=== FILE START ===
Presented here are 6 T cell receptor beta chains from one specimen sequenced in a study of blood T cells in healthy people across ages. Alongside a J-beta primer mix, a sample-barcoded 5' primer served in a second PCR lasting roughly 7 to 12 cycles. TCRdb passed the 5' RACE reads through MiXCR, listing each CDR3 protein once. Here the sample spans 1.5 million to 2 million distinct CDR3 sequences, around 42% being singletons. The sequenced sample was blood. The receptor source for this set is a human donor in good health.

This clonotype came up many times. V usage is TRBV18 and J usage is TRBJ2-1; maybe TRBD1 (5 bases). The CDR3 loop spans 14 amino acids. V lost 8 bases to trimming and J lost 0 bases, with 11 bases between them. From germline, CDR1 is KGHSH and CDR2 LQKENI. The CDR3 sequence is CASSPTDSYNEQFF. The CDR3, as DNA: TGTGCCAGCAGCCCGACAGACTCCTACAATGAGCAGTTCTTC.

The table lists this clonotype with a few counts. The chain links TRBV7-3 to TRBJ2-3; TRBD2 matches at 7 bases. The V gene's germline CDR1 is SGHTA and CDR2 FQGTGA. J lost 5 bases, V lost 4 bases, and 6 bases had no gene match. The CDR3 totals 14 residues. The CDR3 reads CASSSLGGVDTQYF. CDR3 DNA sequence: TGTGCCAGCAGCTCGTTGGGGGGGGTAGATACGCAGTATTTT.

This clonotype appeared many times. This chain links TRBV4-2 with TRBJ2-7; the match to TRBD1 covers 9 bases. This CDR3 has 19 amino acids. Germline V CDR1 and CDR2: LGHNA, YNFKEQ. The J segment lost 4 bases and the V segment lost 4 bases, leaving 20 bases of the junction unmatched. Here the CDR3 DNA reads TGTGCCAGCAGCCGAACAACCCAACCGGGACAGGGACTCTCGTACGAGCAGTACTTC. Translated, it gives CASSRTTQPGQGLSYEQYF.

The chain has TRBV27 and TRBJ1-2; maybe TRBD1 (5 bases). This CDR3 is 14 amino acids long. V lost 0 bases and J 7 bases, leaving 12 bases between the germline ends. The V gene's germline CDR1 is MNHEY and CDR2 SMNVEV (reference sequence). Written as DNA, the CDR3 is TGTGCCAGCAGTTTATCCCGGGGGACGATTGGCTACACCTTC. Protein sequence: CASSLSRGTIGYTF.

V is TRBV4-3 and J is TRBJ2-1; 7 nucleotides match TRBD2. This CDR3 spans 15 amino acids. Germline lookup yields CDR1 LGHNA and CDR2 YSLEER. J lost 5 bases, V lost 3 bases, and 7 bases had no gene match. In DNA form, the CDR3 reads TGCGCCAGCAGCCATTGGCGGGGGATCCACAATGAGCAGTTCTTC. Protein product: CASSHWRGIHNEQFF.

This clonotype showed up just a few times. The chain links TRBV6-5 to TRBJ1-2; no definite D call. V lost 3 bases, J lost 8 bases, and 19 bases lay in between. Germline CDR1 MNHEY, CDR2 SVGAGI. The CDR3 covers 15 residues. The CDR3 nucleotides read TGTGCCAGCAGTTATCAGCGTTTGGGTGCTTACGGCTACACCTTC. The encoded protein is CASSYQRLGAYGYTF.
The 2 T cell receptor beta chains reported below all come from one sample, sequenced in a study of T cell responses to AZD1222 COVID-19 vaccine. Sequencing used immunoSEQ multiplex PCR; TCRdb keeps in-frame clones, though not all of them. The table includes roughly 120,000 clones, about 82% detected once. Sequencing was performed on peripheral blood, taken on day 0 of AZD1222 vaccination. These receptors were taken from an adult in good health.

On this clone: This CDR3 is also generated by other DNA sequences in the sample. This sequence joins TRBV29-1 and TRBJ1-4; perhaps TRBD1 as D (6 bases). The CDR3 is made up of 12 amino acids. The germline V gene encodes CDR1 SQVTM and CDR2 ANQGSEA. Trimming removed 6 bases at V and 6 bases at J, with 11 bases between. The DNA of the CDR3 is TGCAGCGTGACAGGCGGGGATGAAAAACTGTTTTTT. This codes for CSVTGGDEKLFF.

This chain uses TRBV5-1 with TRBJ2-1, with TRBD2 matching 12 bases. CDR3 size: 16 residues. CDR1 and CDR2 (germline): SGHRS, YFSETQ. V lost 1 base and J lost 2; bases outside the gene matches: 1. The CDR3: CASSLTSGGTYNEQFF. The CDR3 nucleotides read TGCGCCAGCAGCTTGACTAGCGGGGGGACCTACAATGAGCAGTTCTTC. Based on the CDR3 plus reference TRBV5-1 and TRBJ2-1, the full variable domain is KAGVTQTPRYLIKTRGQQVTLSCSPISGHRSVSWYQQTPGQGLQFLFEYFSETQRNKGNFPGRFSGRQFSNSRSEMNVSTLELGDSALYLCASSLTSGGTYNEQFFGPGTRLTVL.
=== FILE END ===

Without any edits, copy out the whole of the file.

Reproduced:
Presented here are 6 T cell receptor beta chains from one specimen sequenced in a study of blood T cells in healthy people across ages. Alongside a J-beta primer mix, a sample-barcoded 5' primer served in a second PCR lasting roughly 7 to 12 cycles. TCRdb passed the 5' RACE reads through MiXCR, listing each CDR3 protein once. Here the sample spans 1.5 million to 2 million distinct CDR3 sequences, around 42% being singletons. The sequenced sample was blood. The receptor source for this set is a human donor in good health.

This clonotype came up many times. V usage is TRBV18 and J usage is TRBJ2-1; maybe TRBD1 (5 bases). The CDR3 loop spans 14 amino acids. V lost 8 bases to trimming and J lost 0 bases, with 11 bases between them. From germline, CDR1 is KGHSH and CDR2 LQKENI. The CDR3 sequence is CASSPTDSYNEQFF. The CDR3, as DNA: TGTGCCAGCAGCCCGACAGACTCCTACAATGAGCAGTTCTTC.

The table lists this clonotype with a few counts. The chain links TRBV7-3 to TRBJ2-3; TRBD2 matches at 7 bases. The V gene's germline CDR1 is SGHTA and CDR2 FQGTGA. J lost 5 bases, V lost 4 bases, and 6 bases had no gene match. The CDR3 totals 14 residues. The CDR3 reads CASSSLGGVDTQYF. CDR3 DNA sequence: TGTGCCAGCAGCTCGTTGGGGGGGGTAGATACGCAGTATTTT.

This clonotype appeared many times. This chain links TRBV4-2 with TRBJ2-7; the match to TRBD1 covers 9 bases. This CDR3 has 19 amino acids. Germline V CDR1 and CDR2: LGHNA, YNFKEQ. The J segment lost 4 bases and the V segment lost 4 bases, leaving 20 bases of the junction unmatched. Here the CDR3 DNA reads TGTGCCAGCAGCCGAACAACCCAACCGGGACAGGGACTCTCGTACGAGCAGTACTTC. Translated, it gives CASSRTTQPGQGLSYEQYF.

The chain has TRBV27 and TRBJ1-2; maybe TRBD1 (5 bases). This CDR3 is 14 amino acids long. V lost 0 bases and J 7 bases, leaving 12 bases between the germline ends. The V gene's germline CDR1 is MNHEY and CDR2 SMNVEV (reference sequence). Written as DNA, the CDR3 is TGTGCCAGCAGTTTATCCCGGGGGACGATTGGCTACACCTTC. Protein sequence: CASSLSRGTIGYTF.

V is TRBV4-3 and J is TRBJ2-1; 7 nucleotides match TRBD2. This CDR3 spans 15 amino acids. Germline lookup yields CDR1 LGHNA and CDR2 YSLEER. J lost 5 bases, V lost 3 bases, and 7 bases had no gene match. In DNA form, the CDR3 reads TGCGCCAGCAGCCATTGGCGGGGGATCCACAATGAGCAGTTCTTC. Protein product: CASSHWRGIHNEQFF.

This clonotype showed up just a few times. The chain links TRBV6-5 to TRBJ1-2; no definite D call. V lost 3 bases, J lost 8 bases, and 19 bases lay in between. Germline CDR1 MNHEY, CDR2 SVGAGI. The CDR3 covers 15 residues. The CDR3 nucleotides read TGTGCCAGCAGTTATCAGCGTTTGGGTGCTTACGGCTACACCTTC. The encoded protein is CASSYQRLGAYGYTF.
The 2 T cell receptor beta chains reported below all come from one sample, sequenced in a study of T cell responses to AZD1222 COVID-19 vaccine. Sequencing used immunoSEQ multiplex PCR; TCRdb keeps in-frame clones, though not all of them. The table includes roughly 120,000 clones, about 82% detected once. Sequencing was performed on peripheral blood, taken on day 0 of AZD1222 vaccination. These receptors were taken from an adult in good health.

On this clone: This CDR3 is also generated by other DNA sequences in the sample. This sequence joins TRBV29-1 and TRBJ1-4; perhaps TRBD1 as D (6 bases). The CDR3 is made up of 12 amino acids. The germline V gene encodes CDR1 SQVTM and CDR2 ANQGSEA. Trimming removed 6 bases at V and 6 bases at J, with 11 bases between. The DNA of the CDR3 is TGCAGCGTGACAGGCGGGGATGAAAAACTGTTTTTT. This codes for CSVTGGDEKLFF.

This chain uses TRBV5-1 with TRBJ2-1, with TRBD2 matching 12 bases. CDR3 size: 16 residues. CDR1 and CDR2 (germline): SGHRS, YFSETQ. V lost 1 base and J lost 2; bases outside the gene matches: 1. The CDR3: CASSLTSGGTYNEQFF. The CDR3 nucleotides read TGCGCCAGCAGCTTGACTAGCGGGGGGACCTACAATGAGCAGTTCTTC. Based on the CDR3 plus reference TRBV5-1 and TRBJ2-1, the full variable domain is KAGVTQTPRYLIKTRGQQVTLSCSPISGHRSVSWYQQTPGQGLQFLFEYFSETQRNKGNFPGRFSGRQFSNSRSEMNVSTLELGDSALYLCASSLTSGGTYNEQFFGPGTRLTVL.